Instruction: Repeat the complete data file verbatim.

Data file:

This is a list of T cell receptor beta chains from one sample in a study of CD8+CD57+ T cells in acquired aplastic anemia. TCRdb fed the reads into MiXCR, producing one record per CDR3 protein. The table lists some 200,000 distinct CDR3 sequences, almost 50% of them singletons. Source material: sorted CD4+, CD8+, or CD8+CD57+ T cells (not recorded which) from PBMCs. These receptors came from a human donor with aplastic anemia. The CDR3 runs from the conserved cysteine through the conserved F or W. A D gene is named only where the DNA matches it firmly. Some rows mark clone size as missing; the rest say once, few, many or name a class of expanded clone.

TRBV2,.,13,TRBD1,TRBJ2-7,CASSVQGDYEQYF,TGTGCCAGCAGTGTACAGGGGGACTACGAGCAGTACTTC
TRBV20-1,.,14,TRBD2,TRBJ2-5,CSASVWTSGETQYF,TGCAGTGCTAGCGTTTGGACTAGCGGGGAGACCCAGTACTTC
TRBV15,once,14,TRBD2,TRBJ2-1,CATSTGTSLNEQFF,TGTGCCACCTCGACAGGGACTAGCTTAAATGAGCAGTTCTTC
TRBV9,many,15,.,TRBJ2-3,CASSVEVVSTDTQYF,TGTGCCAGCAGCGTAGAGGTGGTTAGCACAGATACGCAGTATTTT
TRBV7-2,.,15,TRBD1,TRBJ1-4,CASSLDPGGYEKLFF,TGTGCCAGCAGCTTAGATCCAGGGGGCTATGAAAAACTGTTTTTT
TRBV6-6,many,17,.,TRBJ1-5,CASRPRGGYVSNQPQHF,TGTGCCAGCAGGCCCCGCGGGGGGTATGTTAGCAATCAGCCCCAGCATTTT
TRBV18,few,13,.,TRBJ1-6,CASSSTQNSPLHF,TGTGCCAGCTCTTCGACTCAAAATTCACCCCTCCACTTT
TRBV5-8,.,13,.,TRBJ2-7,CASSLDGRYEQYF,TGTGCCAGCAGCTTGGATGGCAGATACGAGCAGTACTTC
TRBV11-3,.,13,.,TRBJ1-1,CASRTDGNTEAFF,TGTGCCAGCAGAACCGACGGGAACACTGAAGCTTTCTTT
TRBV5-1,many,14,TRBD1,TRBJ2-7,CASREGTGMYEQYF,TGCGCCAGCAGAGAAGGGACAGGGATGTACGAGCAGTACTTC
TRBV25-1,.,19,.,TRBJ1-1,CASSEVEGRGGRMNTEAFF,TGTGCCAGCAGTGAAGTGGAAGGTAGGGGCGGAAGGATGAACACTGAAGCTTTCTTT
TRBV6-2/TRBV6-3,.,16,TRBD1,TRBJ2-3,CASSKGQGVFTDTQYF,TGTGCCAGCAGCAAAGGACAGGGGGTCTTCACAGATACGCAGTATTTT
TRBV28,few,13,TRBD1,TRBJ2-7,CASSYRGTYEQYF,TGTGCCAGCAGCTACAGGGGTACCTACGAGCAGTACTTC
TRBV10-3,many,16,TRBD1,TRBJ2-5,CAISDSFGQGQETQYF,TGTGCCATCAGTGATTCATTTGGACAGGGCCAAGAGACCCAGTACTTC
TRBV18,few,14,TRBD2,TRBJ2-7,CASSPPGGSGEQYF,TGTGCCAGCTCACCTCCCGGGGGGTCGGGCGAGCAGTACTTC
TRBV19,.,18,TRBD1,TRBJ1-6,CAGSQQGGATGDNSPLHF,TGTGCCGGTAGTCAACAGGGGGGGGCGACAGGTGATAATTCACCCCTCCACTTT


This is a list of T cell receptor beta chains from one sample in a study of CD8+CD57+ T cells in acquired aplastic anemia. TCRdb fed the reads into MiXCR, producing one record per CDR3 protein. The table lists some 200,000 distinct CDR3 sequences, almost 50% of them singletons. Source material: sorted CD4+, CD8+, or CD8+CD57+ T cells (not recorded which) from PBMCs. These receptors came from a human donor with aplastic anemia. The CDR3 runs from the conserved cysteine through the conserved F or W. A D gene is named only where the DNA matches it firmly. Some rows mark clone size as missing; the rest say once, few, many or name a class of expanded clone.

TRBV2,.,13,TRBD1,TRBJ2-7,CASSVQGDYEQYF,TGTGCCAGCAGTGTACAGGGGGACTACGAGCAGTACTTC
TRBV20-1,.,14,TRBD2,TRBJ2-5,CSASVWTSGETQYF,TGCAGTGCTAGCGTTTGGACTAGCGGGGAGACCCAGTACTTC
TRBV15,once,14,TRBD2,TRBJ2-1,CATSTGTSLNEQFF,TGTGCCACCTCGACAGGGACTAGCTTAAATGAGCAGTTCTTC
TRBV9,many,15,.,TRBJ2-3,CASSVEVVSTDTQYF,TGTGCCAGCAGCGTAGAGGTGGTTAGCACAGATACGCAGTATTTT
TRBV7-2,.,15,TRBD1,TRBJ1-4,CASSLDPGGYEKLFF,TGTGCCAGCAGCTTAGATCCAGGGGGCTATGAAAAACTGTTTTTT
TRBV6-6,many,17,.,TRBJ1-5,CASRPRGGYVSNQPQHF,TGTGCCAGCAGGCCCCGCGGGGGGTATGTTAGCAATCAGCCCCAGCATTTT
TRBV18,few,13,.,TRBJ1-6,CASSSTQNSPLHF,TGTGCCAGCTCTTCGACTCAAAATTCACCCCTCCACTTT
TRBV5-8,.,13,.,TRBJ2-7,CASSLDGRYEQYF,TGTGCCAGCAGCTTGGATGGCAGATACGAGCAGTACTTC
TRBV11-3,.,13,.,TRBJ1-1,CASRTDGNTEAFF,TGTGCCAGCAGAACCGACGGGAACACTGAAGCTTTCTTT
TRBV5-1,many,14,TRBD1,TRBJ2-7,CASREGTGMYEQYF,TGCGCCAGCAGAGAAGGGACAGGGATGTACGAGCAGTACTTC
TRBV25-1,.,19,.,TRBJ1-1,CASSEVEGRGGRMNTEAFF,TGTGCCAGCAGTGAAGTGGAAGGTAGGGGCGGAAGGATGAACACTGAAGCTTTCTTT
TRBV6-2/TRBV6-3,.,16,TRBD1,TRBJ2-3,CASSKGQGVFTDTQYF,TGTGCCAGCAGCAAAGGACAGGGGGTCTTCACAGATACGCAGTATTTT
TRBV28,few,13,TRBD1,TRBJ2-7,CASSYRGTYEQYF,TGTGCCAGCAGCTACAGGGGTACCTACGAGCAGTACTTC
TRBV10-3,many,16,TRBD1,TRBJ2-5,CAISDSFGQGQETQYF,TGTGCCATCAGTGATTCATTTGGACAGGGCCAAGAGACCCAGTACTTC
TRBV18,few,14,TRBD2,TRBJ2-7,CASSPPGGSGEQYF,TGTGCCAGCTCACCTCCCGGGGGGTCGGGCGAGCAGTACTTC
TRBV19,.,18,TRBD1,TRBJ1-6,CAGSQQGGATGDNSPLHF,TGTGCCGGTAGTCAACAGGGGGGGGCGACAGGTGATAATTCACCCCTCCACTTT